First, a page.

humorous picture of the intended effect upon the
press of the new law. This laureate of Phila
We understand, we are informed,
It is alleged, they say.
Upon the best authority.
It will not rain to-day.
,But if it should, we would record
As plainly as we can,
That doesn't make a liar of
The Weather Prophet Man.
*The telegraph Inform? US—
But lifeless things may lie—
The Salus-Grady bill's been signed.
Though no one guesses why.
(But if this chance to be untrue.
Then pray do not believe.
We meant to hurt the Governor,
Or "practised to deceive. )
S. E. MIDDLETON DEAD
He Was Assistant Secretary of the Treasury
St Paul May 14 —S. E Mlddleton. formerly a
well known business man of this city, but more re
cently of Duluth. who was Assistant Secretary of
the Treasury under President Lincoln, died sudden
iv yesterday, presumably from heart disease. His
bod* - held here awaiting instructions from Rich
ard" W Middleton. of Brooklyn, his only son. Mr.
Middleton came here in UN from Washington.
Mr Middleton. who was sixty-two years old. had
been ill for some time. Of late years he had be^n
engaged In newspaper work in West Superior. He
had held no public office since the death of Lincoln.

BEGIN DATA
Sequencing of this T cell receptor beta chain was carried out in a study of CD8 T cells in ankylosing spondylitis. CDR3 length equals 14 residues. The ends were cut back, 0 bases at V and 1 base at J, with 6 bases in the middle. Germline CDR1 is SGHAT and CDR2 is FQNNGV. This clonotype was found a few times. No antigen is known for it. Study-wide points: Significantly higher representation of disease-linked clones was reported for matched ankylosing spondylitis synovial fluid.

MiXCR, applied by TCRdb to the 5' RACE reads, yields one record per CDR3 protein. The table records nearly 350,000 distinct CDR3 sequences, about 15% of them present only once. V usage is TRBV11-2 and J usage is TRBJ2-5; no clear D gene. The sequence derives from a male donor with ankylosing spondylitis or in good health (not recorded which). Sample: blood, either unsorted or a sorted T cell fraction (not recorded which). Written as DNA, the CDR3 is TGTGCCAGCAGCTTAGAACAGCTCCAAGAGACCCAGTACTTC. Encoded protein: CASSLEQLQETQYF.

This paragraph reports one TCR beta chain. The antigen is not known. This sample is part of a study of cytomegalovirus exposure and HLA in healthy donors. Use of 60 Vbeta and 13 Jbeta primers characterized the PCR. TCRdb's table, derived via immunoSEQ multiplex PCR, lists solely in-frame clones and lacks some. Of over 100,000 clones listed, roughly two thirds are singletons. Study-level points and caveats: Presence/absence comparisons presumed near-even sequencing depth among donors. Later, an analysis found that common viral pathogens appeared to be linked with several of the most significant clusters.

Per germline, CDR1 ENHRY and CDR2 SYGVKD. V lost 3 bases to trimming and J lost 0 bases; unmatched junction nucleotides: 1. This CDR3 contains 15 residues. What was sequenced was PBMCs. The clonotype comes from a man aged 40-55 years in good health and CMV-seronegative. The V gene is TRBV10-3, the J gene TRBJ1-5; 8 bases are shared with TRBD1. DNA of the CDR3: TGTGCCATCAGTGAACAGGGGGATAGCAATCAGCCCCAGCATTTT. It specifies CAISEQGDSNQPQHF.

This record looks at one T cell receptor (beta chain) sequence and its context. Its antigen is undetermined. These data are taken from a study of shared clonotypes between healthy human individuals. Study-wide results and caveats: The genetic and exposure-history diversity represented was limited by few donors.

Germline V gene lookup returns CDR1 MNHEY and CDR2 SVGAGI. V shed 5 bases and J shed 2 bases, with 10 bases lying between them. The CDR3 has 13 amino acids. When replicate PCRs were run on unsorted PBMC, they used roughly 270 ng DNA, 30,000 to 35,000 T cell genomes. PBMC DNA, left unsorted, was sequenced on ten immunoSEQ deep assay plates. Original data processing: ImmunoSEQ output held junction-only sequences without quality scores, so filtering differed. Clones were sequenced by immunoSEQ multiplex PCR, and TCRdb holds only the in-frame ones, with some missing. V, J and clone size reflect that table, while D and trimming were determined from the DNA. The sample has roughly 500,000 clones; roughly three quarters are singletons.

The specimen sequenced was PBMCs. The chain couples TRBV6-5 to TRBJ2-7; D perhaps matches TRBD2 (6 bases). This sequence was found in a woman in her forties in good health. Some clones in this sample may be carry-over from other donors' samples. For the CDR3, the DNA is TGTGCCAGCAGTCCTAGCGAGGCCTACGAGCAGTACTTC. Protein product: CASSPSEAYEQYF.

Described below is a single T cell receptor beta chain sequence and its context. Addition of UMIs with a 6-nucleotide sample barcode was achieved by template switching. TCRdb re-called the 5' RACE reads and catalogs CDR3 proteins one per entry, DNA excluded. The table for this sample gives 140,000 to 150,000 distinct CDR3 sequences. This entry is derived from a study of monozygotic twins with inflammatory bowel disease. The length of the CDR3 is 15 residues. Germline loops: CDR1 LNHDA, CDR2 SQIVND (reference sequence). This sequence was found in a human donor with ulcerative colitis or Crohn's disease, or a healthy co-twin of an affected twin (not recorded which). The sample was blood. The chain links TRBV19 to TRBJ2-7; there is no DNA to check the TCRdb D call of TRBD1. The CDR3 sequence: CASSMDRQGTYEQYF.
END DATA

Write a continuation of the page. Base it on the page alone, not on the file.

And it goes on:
His son. Richard W. Middleton. of No « Mc-
Donough-st.. Brooklyn, left town last night for St.
SHOT SELT BEFOEE DOG'S GRAVE.
Morristown Man Took Animal There to Kill
It — His Gun Exploded.
Morns-town. N. J.. May 14.-Lawrence Poyle is
In the hospital with a badly lacerated hand, a
bad scalp wound and possibly a fractured skull.
There has been a hydrophobia scare here for
gome weeks, and the dog population is consider
ably less than it was. This morning Doyle's dog
acted queerly. and he determined to take no
chances of its going mad.
He dug a grave and took the dog to it. He
loaded an old muzzle loading shotgun and pre-
The dog was unharmed. .
BUILDING TIE UP MAY END
TRADES BOARD TIRED.
Likely to Withdraw Its Support of
Unskilled Labor Soon.
According to statements made yesterday on
good authority, the Board of Building Trades is
getting tired of the present building tieup
caused by the unions of unskilled labor, whose
cause It has taken up. The entire trouble, the